The unique combination of Jewish and Arab players on the soccer field in Israel is best demonstrated on its national team. They stand united, showcasing pride in their teamwork.
The residents of the Bedouin village of Shibli–Umm al-Ghanam in northern Israel are also very proud. How could they not be? Hamza Shibli, who lives in the village and is one of the stars of the national team in the FIFA U20 World Cup, scored a towering header to level against Brazil and pave the way to a sensational upset victory against one of the best teams in the world.
"Since the game against Brazil, my phone hasn't stopped ringing, and I can hardly work," says his father Youssef. "People from the village call me and praise him. I receive congratulations from everyone. Everyone in the village loves Hamza. He is highly respected."
The path to recognition of the professional skills of his son Hamza, who will celebrate his 19th birthday in two months, was not easy. It was accompanied by a great investment, long hours of travel on the roads from the village – first to the Maccabi Haifa F.C. soccer school in Nahalal, a moshav in northern Israel, and later by train to the training grounds in Haifa itself.
"People now notice these players and they love what they see," says Youssef. "But not everyone understands that behind every player like this, there are parents who invested a lot in him to give him the means to succeed. For years, I have accompanied Hamza and his brother Jad (17), who plays in Maccabi Haifa's Youth A team, to all trainings and games."
Hamza is the eldest son of Youssef, 43, a gardener by profession, and Kahaf, 38, who works part-time in a company that provides care, assistance and treatment for the elderly.
Family members recount that Hamza started playing soccer at the age of 8. Initially, he played with his brother in the backyard and, after his father noticed his potential, he decided to take him to a soccer class in the village of Kama, and the way from there to the professional soccer school in Nahalal was short.
"The coaches saw he had great potential and excellent technique," his father recounts. "We drove him to all the trainings, and we were on the sidelines all the time."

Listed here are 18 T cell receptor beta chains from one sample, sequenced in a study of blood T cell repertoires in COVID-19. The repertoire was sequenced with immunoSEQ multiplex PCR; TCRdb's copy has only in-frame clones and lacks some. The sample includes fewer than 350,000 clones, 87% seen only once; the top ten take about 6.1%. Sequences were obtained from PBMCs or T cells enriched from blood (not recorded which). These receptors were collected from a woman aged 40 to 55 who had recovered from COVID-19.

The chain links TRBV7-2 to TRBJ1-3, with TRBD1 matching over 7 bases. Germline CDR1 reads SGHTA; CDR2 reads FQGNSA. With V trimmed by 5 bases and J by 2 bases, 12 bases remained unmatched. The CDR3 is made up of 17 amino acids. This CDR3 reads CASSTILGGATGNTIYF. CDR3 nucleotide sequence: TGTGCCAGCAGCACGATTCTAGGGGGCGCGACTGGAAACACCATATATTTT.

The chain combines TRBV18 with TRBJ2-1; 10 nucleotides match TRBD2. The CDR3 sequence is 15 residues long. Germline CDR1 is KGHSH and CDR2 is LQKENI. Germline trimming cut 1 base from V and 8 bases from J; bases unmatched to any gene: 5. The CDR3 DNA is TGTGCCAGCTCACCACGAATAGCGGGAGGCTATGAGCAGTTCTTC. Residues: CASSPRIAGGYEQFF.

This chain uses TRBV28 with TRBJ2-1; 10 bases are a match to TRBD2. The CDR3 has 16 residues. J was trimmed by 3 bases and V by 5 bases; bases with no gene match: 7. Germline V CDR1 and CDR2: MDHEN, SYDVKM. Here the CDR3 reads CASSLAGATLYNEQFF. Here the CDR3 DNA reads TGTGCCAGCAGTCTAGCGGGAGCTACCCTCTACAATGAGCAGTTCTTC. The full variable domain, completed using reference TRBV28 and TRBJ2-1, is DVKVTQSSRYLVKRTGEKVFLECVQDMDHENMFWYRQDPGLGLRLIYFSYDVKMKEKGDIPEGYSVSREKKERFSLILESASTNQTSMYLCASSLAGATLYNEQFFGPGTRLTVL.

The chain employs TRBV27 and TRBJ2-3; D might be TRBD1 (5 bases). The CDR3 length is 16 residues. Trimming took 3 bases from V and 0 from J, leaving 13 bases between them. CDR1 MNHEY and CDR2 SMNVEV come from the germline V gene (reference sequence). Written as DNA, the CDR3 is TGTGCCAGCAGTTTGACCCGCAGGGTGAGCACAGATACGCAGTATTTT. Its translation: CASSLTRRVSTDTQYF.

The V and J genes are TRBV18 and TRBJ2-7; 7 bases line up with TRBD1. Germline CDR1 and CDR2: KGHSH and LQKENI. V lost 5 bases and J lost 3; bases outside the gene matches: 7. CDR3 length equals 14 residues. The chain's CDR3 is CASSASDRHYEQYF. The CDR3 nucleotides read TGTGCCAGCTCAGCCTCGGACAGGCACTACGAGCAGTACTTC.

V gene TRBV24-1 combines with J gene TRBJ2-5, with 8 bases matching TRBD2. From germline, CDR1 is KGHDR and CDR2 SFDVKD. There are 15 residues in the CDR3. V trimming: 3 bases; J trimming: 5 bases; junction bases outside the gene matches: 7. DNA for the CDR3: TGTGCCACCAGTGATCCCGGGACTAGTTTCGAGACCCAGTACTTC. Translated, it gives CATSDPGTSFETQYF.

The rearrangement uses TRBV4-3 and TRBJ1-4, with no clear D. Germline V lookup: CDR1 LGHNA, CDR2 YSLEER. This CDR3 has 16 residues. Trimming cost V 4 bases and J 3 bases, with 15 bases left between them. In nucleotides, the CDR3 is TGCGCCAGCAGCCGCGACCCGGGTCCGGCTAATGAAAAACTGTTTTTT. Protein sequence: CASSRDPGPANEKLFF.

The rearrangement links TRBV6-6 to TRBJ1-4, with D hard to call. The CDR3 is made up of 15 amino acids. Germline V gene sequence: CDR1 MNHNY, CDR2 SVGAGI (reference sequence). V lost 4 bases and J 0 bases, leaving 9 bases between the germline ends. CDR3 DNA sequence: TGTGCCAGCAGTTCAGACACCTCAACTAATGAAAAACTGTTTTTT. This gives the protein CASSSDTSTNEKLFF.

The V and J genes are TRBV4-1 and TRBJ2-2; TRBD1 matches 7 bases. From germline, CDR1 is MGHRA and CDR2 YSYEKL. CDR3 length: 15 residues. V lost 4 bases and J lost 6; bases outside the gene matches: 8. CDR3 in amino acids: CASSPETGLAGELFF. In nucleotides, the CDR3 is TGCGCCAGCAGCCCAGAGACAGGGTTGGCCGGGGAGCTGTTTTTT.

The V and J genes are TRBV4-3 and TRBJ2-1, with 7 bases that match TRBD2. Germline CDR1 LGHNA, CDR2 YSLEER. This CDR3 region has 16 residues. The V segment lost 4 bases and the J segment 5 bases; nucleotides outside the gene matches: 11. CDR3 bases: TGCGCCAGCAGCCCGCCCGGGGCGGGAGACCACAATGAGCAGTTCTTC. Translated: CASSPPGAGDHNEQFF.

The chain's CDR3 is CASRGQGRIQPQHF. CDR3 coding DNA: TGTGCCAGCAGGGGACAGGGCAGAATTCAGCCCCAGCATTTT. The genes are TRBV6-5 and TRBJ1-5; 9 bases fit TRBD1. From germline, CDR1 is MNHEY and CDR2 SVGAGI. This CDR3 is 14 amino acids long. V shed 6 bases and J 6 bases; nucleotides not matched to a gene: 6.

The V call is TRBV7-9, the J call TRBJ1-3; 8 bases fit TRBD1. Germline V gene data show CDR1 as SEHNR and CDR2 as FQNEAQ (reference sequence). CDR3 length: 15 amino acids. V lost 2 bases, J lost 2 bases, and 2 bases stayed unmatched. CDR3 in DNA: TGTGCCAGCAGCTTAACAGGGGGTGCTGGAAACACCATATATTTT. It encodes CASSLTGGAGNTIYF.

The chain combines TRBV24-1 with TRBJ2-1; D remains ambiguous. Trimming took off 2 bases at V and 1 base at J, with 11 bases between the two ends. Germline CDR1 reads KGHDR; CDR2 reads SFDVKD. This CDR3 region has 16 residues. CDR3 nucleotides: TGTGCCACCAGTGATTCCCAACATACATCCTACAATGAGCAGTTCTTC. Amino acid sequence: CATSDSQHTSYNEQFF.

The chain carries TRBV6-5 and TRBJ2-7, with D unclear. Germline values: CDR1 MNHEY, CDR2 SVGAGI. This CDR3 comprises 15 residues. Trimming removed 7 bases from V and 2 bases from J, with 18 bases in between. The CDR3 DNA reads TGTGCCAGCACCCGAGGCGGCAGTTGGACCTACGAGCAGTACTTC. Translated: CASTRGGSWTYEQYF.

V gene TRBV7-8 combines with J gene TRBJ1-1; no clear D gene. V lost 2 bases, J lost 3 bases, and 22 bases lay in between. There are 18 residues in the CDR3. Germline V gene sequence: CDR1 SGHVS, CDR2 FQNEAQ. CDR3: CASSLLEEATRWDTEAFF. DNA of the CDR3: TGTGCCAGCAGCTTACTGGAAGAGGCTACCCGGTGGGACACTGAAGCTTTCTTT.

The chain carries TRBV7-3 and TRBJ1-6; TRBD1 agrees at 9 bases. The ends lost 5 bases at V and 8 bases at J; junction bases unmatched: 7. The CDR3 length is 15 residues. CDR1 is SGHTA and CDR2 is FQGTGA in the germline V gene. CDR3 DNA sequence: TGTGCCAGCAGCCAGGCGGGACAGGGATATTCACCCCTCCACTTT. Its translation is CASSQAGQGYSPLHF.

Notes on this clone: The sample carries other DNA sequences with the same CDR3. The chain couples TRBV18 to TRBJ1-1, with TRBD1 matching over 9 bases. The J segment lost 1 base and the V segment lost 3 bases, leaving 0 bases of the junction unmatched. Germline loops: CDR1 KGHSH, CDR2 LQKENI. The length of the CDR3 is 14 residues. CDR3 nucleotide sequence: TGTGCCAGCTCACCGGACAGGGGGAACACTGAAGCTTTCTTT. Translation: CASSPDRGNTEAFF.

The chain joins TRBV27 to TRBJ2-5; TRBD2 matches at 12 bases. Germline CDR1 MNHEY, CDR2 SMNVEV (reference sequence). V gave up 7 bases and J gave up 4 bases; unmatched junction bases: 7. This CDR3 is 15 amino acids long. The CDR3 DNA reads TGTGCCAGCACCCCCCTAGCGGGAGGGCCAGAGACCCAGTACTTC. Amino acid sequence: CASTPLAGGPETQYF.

When Hamza joined Maccabi Haifa's youth academy, he was immediately placed in a training program with the most talented youth players.
"I started driving him to Haifa," his father says. "At first by car, and later by train. Then I used to travel with him from home to Haifa several times by train, and then he started journeying alone. It was difficult, but Hamza never gave up. He always had his head held high, always looking forward and aiming to achieve his goals. And his younger brother follows the same path."
When Hamza joined the Maccabi Haifa youth team, he hardly played, so he was loaned out to Maccabi Neve Yosef for a year and played in the national youth league.
"He didn't break down even there, although it was tough for him at first. Thanks to that loan, he went from strength to strength. He got stronger mentally and returned to Maccabi Haifa," says Youssef.
He remembers vividly the words his son said to him after returning to Maccabi Haifa. "He said, 'Dad, you'll see, in a year, I'll be on the Israeli national team.' As a father, I listened to him, but you don't believe that such progress can be made in just one year, and he did it."
Youssef says he and his son share a strong bond. "I accompany him to all the games, but I don't give him professional advice. At home, we review what happened on the field. I only talk to him about the mistakes he made, not about the good things he did," he said.
In addition to soccer, it was important for Hamza to graduate high school. "He is serious about everything he takes upon himself," according to his father.
The family also watches the World Cup matches together. "When there is a goal in our favor, we jump high. When Hamza scored against Brazil, everyone jumped, but I didn't know what to do with myself. I froze from sheer joy," Youssef said.
Before the game against Brazil, Youssef and Hamza talked on the phone. "I told him that when he comes off the bench, he should dominate the field, run non-stop, and then score. And that's exactly what happened," the proud father said.
And what do you plan for the future? "First, he has to become a starter for Maccabi Haifa. He aspires to go as far as possible, to the best teams in Europe," he said.
"As a father of a young player, it saddens me that coaches and teams pay less attention to the youth. We need to push the young Israeli player, and give them a platform and playing time. If our kids can compete against such national teams, then they can also play in our top league. At 18, they are already old enough to play in the top flight. Give them a chance, we will all benefit."